The Environmental Protection Agency (EPA), the focal governmental institution in charge of the implementation of the requirements of the Minamata Convention, is seeking a five-year extension to fully implement the convention’s provisions on the ban on the use of mercury in the country.
The Minamata Convention, which Ghana ratified on 22nd March 2017, required that the country reduces or possibly eliminate mercury use in artisanal and small-scale gold mining, manufacturing processes, in which mercury or mercury compounds are used, as well as mercury-added products in the convention’s Annexes A-C by the year 2020.
However, even before the 2020 deadline, Ghana wants more time after 2020. According to the Environmental Protection Agency, the extension of the deadline will help them collect enough data that could help them implement the requirements.
Speaking at a day’s workshop organized by Friends of the Nation NGO on the implementation of the requirements, a principal programs officer at the Mining Department at the EPA, Justine Seyire Dzadzra, explained that “we have had to apply for an extension of the ban for five years for Annexes A and B of the Minamata Convention”.
“This will offer us the opportunity to gather data on all equipment such as the thermometers and other clinical equipment that run with the support of mercury to help us make informed choices. This data gathering is also extended to help obtain facts on which batteries, switches and relays, compact fluorescent lamps, cosmetic products among others in the country with mercury. Now that we do not have these facts, it was going to be practically impossible to roll out a program to meet the requirements of the Minamata Convention”.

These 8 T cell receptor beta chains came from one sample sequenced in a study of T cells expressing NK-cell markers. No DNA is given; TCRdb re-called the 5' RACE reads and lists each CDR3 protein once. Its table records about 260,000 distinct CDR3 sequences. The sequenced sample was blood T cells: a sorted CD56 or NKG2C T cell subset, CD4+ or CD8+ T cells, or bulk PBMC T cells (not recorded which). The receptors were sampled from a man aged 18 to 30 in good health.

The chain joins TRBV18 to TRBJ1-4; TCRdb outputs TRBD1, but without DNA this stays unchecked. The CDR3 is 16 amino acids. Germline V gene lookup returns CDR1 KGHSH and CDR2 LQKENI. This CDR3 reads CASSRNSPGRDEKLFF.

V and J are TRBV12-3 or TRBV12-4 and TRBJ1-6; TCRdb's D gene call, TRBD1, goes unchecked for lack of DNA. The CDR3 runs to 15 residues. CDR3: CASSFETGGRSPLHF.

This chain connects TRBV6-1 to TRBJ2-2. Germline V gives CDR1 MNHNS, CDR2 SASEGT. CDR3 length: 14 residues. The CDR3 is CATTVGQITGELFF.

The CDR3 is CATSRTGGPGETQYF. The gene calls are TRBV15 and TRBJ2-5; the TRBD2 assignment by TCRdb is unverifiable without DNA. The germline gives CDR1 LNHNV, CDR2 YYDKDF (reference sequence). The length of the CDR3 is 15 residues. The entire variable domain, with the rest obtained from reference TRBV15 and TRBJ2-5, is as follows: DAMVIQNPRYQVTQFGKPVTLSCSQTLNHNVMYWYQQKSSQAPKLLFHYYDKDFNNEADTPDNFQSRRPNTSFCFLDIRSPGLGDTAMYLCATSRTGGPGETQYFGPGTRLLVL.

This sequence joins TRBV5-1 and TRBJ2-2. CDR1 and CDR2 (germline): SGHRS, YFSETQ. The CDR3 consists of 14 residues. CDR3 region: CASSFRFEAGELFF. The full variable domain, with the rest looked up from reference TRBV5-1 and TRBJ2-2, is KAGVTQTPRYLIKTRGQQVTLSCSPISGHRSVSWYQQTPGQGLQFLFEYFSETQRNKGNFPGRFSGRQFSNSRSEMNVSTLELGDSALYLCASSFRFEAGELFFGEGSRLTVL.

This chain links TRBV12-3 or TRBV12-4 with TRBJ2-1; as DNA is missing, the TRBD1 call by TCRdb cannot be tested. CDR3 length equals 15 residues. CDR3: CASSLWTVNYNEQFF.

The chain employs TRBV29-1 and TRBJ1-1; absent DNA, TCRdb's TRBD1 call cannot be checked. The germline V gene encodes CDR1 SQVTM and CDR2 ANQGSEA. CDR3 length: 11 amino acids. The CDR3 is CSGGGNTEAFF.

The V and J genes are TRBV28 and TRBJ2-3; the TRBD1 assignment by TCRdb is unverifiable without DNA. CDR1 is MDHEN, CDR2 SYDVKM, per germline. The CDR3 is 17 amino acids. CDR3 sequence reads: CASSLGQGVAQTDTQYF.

“Tracking mercury use is challenging”
Mrs Dadzra, during her presentation, also recounted the difficulty they face in tracking the use of mercury in the country, particularly in the small-scale mining space.
She said mercury use is estimated to stand at 80 percent in the mining industry, but the difficulty to track its unauthorized distribution and use, is challenging partly due to the porous nature of Ghana’s borders, and the unwillingness of the users to disclose their suppliers.